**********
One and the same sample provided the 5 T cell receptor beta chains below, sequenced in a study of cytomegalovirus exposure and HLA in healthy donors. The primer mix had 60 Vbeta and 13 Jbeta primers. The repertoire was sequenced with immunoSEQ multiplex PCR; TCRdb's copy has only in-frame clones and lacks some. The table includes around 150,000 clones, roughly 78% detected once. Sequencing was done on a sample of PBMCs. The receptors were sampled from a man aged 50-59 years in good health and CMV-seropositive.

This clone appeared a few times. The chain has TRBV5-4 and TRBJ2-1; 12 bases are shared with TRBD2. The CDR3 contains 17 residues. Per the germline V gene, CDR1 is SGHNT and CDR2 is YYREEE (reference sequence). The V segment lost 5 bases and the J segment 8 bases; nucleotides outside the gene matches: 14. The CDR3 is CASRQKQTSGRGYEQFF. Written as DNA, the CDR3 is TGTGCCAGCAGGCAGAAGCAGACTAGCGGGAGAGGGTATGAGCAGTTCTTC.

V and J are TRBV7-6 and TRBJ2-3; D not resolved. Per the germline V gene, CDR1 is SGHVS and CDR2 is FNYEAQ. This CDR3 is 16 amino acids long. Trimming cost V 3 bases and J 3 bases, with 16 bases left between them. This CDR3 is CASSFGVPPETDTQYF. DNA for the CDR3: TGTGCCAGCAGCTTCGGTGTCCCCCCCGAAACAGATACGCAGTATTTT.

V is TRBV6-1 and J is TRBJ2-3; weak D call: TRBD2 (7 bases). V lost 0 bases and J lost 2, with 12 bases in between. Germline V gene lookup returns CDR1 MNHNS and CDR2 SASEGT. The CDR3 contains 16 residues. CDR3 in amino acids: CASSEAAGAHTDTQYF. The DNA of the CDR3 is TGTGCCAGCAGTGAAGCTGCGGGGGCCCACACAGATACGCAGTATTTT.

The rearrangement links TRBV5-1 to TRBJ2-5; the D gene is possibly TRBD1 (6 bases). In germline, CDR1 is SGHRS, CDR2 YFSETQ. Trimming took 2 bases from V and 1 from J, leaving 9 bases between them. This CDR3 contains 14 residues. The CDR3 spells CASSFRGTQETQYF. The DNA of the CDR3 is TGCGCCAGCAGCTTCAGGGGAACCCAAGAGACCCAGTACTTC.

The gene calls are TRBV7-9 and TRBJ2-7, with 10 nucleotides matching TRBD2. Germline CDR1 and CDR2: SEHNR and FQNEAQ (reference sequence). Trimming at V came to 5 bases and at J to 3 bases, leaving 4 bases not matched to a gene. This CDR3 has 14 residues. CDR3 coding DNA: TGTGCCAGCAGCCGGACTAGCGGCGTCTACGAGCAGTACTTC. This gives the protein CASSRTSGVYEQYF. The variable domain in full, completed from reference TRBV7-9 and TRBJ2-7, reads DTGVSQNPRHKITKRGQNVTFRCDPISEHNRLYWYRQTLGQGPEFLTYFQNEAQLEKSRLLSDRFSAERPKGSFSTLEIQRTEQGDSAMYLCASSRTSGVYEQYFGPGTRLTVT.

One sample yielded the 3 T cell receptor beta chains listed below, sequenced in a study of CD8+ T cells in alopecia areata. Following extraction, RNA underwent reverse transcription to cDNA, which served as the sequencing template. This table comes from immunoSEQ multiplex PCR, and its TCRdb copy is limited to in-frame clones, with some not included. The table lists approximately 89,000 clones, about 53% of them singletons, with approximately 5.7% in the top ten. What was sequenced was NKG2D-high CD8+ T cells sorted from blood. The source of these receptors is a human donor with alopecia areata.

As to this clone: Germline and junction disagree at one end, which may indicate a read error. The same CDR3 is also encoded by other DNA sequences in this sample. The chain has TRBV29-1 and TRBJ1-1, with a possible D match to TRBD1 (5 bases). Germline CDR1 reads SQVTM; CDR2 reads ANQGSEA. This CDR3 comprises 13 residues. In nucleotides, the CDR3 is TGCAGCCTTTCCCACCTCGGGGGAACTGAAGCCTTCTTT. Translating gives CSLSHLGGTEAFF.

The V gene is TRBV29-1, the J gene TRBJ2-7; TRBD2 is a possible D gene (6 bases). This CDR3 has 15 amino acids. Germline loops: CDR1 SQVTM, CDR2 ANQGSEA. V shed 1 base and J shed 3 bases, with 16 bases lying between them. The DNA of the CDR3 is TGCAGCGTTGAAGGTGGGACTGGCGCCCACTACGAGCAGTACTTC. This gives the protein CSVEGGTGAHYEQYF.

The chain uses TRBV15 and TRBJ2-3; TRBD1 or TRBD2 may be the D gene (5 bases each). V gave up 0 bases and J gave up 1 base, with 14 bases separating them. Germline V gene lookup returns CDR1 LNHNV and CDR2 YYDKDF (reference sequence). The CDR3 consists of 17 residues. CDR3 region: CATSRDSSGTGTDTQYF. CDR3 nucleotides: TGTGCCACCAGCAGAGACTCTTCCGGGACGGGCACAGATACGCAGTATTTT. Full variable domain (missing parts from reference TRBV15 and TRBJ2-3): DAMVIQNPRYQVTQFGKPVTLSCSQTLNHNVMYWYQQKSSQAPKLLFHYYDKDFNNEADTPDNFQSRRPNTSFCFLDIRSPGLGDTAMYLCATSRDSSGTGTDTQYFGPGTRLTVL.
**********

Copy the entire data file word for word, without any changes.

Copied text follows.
One and the same sample provided the 5 T cell receptor beta chains below, sequenced in a study of cytomegalovirus exposure and HLA in healthy donors. The primer mix had 60 Vbeta and 13 Jbeta primers. The repertoire was sequenced with immunoSEQ multiplex PCR; TCRdb's copy has only in-frame clones and lacks some. The table includes around 150,000 clones, roughly 78% detected once. Sequencing was done on a sample of PBMCs. The receptors were sampled from a man aged 50-59 years in good health and CMV-seropositive.

This clone appeared a few times. The chain has TRBV5-4 and TRBJ2-1; 12 bases are shared with TRBD2. The CDR3 contains 17 residues. Per the germline V gene, CDR1 is SGHNT and CDR2 is YYREEE (reference sequence). The V segment lost 5 bases and the J segment 8 bases; nucleotides outside the gene matches: 14. The CDR3 is CASRQKQTSGRGYEQFF. Written as DNA, the CDR3 is TGTGCCAGCAGGCAGAAGCAGACTAGCGGGAGAGGGTATGAGCAGTTCTTC.

V and J are TRBV7-6 and TRBJ2-3; D not resolved. Per the germline V gene, CDR1 is SGHVS and CDR2 is FNYEAQ. This CDR3 is 16 amino acids long. Trimming cost V 3 bases and J 3 bases, with 16 bases left between them. This CDR3 is CASSFGVPPETDTQYF. DNA for the CDR3: TGTGCCAGCAGCTTCGGTGTCCCCCCCGAAACAGATACGCAGTATTTT.

V is TRBV6-1 and J is TRBJ2-3; weak D call: TRBD2 (7 bases). V lost 0 bases and J lost 2, with 12 bases in between. Germline V gene lookup returns CDR1 MNHNS and CDR2 SASEGT. The CDR3 contains 16 residues. CDR3 in amino acids: CASSEAAGAHTDTQYF. The DNA of the CDR3 is TGTGCCAGCAGTGAAGCTGCGGGGGCCCACACAGATACGCAGTATTTT.

The rearrangement links TRBV5-1 to TRBJ2-5; the D gene is possibly TRBD1 (6 bases). In germline, CDR1 is SGHRS, CDR2 YFSETQ. Trimming took 2 bases from V and 1 from J, leaving 9 bases between them. This CDR3 contains 14 residues. The CDR3 spells CASSFRGTQETQYF. The DNA of the CDR3 is TGCGCCAGCAGCTTCAGGGGAACCCAAGAGACCCAGTACTTC.

The gene calls are TRBV7-9 and TRBJ2-7, with 10 nucleotides matching TRBD2. Germline CDR1 and CDR2: SEHNR and FQNEAQ (reference sequence). Trimming at V came to 5 bases and at J to 3 bases, leaving 4 bases not matched to a gene. This CDR3 has 14 residues. CDR3 coding DNA: TGTGCCAGCAGCCGGACTAGCGGCGTCTACGAGCAGTACTTC. This gives the protein CASSRTSGVYEQYF. The variable domain in full, completed from reference TRBV7-9 and TRBJ2-7, reads DTGVSQNPRHKITKRGQNVTFRCDPISEHNRLYWYRQTLGQGPEFLTYFQNEAQLEKSRLLSDRFSAERPKGSFSTLEIQRTEQGDSAMYLCASSRTSGVYEQYFGPGTRLTVT.

One sample yielded the 3 T cell receptor beta chains listed below, sequenced in a study of CD8+ T cells in alopecia areata. Following extraction, RNA underwent reverse transcription to cDNA, which served as the sequencing template. This table comes from immunoSEQ multiplex PCR, and its TCRdb copy is limited to in-frame clones, with some not included. The table lists approximately 89,000 clones, about 53% of them singletons, with approximately 5.7% in the top ten. What was sequenced was NKG2D-high CD8+ T cells sorted from blood. The source of these receptors is a human donor with alopecia areata.

As to this clone: Germline and junction disagree at one end, which may indicate a read error. The same CDR3 is also encoded by other DNA sequences in this sample. The chain has TRBV29-1 and TRBJ1-1, with a possible D match to TRBD1 (5 bases). Germline CDR1 reads SQVTM; CDR2 reads ANQGSEA. This CDR3 comprises 13 residues. In nucleotides, the CDR3 is TGCAGCCTTTCCCACCTCGGGGGAACTGAAGCCTTCTTT. Translating gives CSLSHLGGTEAFF.

The V gene is TRBV29-1, the J gene TRBJ2-7; TRBD2 is a possible D gene (6 bases). This CDR3 has 15 amino acids. Germline loops: CDR1 SQVTM, CDR2 ANQGSEA. V shed 1 base and J shed 3 bases, with 16 bases lying between them. The DNA of the CDR3 is TGCAGCGTTGAAGGTGGGACTGGCGCCCACTACGAGCAGTACTTC. This gives the protein CSVEGGTGAHYEQYF.

The chain uses TRBV15 and TRBJ2-3; TRBD1 or TRBD2 may be the D gene (5 bases each). V gave up 0 bases and J gave up 1 base, with 14 bases separating them. Germline V gene lookup returns CDR1 LNHNV and CDR2 YYDKDF (reference sequence). The CDR3 consists of 17 residues. CDR3 region: CATSRDSSGTGTDTQYF. CDR3 nucleotides: TGTGCCACCAGCAGAGACTCTTCCGGGACGGGCACAGATACGCAGTATTTT. Full variable domain (missing parts from reference TRBV15 and TRBJ2-3): DAMVIQNPRYQVTQFGKPVTLSCSQTLNHNVMYWYQQKSSQAPKLLFHYYDKDFNNEADTPDNFQSRRPNTSFCFLDIRSPGLGDTAMYLCATSRDSSGTGTDTQYFGPGTRLTVL.